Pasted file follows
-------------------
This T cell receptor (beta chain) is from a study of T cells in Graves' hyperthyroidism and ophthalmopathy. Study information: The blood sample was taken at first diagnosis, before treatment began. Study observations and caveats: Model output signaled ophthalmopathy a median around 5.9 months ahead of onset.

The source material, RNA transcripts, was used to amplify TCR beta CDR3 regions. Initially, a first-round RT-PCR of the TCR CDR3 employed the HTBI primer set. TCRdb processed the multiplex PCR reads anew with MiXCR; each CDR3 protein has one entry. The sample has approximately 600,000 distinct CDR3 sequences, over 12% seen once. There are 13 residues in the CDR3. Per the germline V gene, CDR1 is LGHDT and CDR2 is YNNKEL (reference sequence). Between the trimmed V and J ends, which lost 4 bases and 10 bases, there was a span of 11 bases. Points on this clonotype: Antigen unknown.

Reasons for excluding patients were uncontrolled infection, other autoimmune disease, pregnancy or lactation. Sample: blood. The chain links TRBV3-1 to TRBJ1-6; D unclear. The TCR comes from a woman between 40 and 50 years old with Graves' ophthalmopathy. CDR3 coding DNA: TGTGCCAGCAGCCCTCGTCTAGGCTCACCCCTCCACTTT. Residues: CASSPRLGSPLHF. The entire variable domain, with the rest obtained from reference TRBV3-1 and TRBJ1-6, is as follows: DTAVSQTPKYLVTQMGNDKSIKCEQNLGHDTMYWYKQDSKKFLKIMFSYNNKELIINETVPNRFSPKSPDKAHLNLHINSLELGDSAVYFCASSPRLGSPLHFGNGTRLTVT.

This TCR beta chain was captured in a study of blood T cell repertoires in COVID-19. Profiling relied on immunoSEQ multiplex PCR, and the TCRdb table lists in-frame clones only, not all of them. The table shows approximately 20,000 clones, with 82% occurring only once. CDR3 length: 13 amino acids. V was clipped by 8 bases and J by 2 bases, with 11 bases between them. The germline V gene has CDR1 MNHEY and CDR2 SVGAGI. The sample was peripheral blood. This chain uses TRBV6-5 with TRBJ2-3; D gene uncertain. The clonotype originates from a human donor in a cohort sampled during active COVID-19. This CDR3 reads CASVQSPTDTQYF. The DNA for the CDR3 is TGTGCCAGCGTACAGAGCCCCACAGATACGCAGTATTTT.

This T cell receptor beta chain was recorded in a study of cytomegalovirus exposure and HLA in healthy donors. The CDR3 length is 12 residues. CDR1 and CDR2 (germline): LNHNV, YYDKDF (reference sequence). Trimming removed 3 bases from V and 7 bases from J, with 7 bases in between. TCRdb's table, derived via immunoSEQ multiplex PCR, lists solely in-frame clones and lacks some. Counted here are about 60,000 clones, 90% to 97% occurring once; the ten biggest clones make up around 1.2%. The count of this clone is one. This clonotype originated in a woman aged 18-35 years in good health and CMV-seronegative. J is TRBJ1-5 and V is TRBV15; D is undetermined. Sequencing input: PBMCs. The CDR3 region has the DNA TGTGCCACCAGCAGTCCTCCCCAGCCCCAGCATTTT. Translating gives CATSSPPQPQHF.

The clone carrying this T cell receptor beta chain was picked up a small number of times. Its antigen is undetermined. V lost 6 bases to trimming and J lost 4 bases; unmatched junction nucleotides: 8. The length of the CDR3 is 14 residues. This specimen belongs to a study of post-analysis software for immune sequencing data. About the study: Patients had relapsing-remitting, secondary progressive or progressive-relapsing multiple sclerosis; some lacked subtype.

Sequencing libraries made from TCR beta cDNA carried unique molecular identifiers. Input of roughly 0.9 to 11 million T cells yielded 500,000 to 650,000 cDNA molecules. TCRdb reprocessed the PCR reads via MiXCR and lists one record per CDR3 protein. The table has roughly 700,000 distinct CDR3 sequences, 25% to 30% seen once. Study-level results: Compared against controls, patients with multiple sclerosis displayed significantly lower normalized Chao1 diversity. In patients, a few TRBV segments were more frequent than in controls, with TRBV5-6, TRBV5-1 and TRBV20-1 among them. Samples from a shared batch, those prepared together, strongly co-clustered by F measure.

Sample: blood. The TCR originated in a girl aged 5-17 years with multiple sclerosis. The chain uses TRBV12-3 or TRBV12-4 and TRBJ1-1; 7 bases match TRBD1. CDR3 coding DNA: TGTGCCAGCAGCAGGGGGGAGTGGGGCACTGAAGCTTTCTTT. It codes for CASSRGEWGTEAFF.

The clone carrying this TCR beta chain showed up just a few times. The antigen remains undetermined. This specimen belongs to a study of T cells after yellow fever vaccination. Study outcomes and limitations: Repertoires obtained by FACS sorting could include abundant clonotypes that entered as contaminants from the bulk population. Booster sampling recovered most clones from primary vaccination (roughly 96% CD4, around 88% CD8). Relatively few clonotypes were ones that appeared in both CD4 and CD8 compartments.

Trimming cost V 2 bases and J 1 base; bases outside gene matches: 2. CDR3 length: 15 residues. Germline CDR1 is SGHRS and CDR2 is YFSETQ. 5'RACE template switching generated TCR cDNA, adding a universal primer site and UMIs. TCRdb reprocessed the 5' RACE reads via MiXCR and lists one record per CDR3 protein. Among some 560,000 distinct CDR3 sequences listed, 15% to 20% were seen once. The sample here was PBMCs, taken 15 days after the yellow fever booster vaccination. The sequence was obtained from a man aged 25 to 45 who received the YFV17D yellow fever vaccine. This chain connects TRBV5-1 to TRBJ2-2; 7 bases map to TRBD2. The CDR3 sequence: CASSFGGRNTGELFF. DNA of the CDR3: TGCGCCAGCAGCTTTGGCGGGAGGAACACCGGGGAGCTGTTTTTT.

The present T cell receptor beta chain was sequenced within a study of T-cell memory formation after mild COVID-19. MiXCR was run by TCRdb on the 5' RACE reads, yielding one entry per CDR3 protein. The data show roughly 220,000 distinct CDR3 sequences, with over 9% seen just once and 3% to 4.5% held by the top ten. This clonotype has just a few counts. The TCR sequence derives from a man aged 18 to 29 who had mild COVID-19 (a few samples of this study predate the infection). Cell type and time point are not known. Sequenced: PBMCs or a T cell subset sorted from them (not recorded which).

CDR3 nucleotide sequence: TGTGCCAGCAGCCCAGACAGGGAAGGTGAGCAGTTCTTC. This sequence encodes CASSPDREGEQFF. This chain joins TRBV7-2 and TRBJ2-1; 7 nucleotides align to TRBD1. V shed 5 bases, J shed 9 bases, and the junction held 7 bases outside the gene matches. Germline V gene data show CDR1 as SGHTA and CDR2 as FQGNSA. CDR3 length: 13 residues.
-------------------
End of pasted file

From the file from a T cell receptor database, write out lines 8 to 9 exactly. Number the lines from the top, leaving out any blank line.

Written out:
Sample: blood. The TCR originated in a girl aged 5-17 years with multiple sclerosis. The chain uses TRBV12-3 or TRBV12-4 and TRBJ1-1; 7 bases match TRBD1. CDR3 coding DNA: TGTGCCAGCAGCAGGGGGGAGTGGGGCACTGAAGCTTTCTTT. It codes for CASSRGEWGTEAFF.

The clone carrying this TCR beta chain showed up just a few times. The antigen remains undetermined. This specimen belongs to a study of T cells after yellow fever vaccination. Study outcomes and limitations: Repertoires obtained by FACS sorting could include abundant clonotypes that entered as contaminants from the bulk population. Booster sampling recovered most clones from primary vaccination (roughly 96% CD4, around 88% CD8). Relatively few clonotypes were ones that appeared in both CD4 and CD8 compartments.